Five Americans who were jailed in Iran for years have landed back in the U.S. after a controversial prisoner swap.
There were five Iranians who were also released from U.S. custody as part of the deal, and of those five, three have chosen to not return to Iran. Also part of the deal, $6 billion (£4.8 billion) in Iranian currency that was being held in South Korea was sent to banks in Doha.
Iran’s President Ebrahim Raisi suggested that Monday’s exchange could be “a step in the direction of a humanitarian action between us and America,” according to The Associated Press.
Americans back home
The plane carrying the five Americans landed a little before 5:30 local time at Davison Army Airfield where they had a tearful reunion with family and friends on the tarmac.
“The nightmare is finally over,” a relative of Siamak Namazi, one of the freed Americans, told BBC. “We haven’t had this moment in over eight years. It’s unbelievable.”
The American prisoners include 51-year-old businessman Siamak Namazi, who has spent close to eight years in Tehran’s Evin prison. Emad Shargi, 59, and Morad Tahbaz, 67, who had British citizenship as well, were also released. The other two prisoners did not wish to be named.
During remarks from Fort Belvoir, Carstens emphasized his confidence in being able to fight to bring more Americans home. U.S. officials maintain that the five prisoners were wrongfully imprisoned for political leverage.
President Joe Biden welcomed the prisoner swap and said, in a statement on Monday, that the Americans would be reunited with their loved ones, “after enduring years of agony, uncertainty, and suffering.”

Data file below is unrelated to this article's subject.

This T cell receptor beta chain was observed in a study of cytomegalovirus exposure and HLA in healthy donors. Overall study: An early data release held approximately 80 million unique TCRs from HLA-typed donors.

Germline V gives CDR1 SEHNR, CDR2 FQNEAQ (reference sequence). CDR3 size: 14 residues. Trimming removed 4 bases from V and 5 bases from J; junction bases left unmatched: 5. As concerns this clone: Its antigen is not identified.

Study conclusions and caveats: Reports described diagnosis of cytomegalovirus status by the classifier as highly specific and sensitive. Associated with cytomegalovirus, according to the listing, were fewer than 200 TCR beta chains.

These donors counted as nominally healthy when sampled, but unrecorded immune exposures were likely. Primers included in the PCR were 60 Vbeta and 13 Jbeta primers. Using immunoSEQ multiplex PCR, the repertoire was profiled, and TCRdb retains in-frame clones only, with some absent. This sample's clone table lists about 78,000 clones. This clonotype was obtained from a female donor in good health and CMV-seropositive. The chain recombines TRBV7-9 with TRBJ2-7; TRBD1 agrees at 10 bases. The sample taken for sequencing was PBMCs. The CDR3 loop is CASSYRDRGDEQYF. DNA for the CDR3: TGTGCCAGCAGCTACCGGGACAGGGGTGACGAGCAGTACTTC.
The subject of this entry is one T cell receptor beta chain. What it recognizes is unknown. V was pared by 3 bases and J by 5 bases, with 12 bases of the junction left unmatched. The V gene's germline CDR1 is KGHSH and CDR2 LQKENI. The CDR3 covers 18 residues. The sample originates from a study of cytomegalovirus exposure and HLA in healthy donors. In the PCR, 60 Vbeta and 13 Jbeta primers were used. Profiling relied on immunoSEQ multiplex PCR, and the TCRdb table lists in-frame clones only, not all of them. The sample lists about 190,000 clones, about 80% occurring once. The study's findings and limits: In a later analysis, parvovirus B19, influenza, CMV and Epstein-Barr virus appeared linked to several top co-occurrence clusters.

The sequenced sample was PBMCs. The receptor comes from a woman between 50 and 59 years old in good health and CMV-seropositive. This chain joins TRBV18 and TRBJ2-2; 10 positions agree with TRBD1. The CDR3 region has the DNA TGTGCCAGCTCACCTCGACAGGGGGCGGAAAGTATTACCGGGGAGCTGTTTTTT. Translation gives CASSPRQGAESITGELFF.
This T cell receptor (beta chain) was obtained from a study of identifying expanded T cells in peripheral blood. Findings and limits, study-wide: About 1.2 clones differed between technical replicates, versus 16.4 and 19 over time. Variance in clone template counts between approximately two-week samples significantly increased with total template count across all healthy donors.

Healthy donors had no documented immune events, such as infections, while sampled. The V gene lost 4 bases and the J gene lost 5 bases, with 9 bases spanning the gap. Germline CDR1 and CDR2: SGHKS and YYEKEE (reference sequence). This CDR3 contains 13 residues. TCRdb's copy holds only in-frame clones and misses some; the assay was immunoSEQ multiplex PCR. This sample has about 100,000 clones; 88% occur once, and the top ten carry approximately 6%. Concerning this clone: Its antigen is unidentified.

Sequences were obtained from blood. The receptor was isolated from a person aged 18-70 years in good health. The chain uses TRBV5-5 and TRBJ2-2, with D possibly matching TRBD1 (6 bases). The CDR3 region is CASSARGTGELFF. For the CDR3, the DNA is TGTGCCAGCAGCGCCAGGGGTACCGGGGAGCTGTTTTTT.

Biden also vowed to continue to impose costs on Iran for their provocative actions in the region. He also used the prisoners' return as a reminder to other citizens of the dangers of traveling to Iran and urged American passport holders not to travel there.
“[I] would not be free today, if it wasn’t for all of you who didn’t allow the world to forget me,” Siamak Namazi said in a statement, according to BBC. “From the bottom of my heart, thank you. Thank you for being my voice when I could not speak for myself and for making sure I was heard when I mustered the strength to scream from behind the impenetrable walls of Evin Prison.”
The Iranian funds that were released as part of the deal were owed by South Korea to Tehran for oil bought before those types of transactions were banned by the Trump administration sanctions in 2019.
According to the U.S., the released funds can only be used for humanitarian purposes. A senior administration official told reporters that the U.S. will move to block the funds if Iran tries to use the funds for more than anything other than humanitarian purposes.
The return of the money has not only sparked controversy but also caused Biden to face intense criticism from political opponents. There have been several Republicans who have expressed concerns that Iran will use the money to back proxy groups in the Middle East.
State Department spokesman Matthew Miller said last week that the U.S. treasury department has “strict oversight” on the money and that Washington “has the ability to police their use.”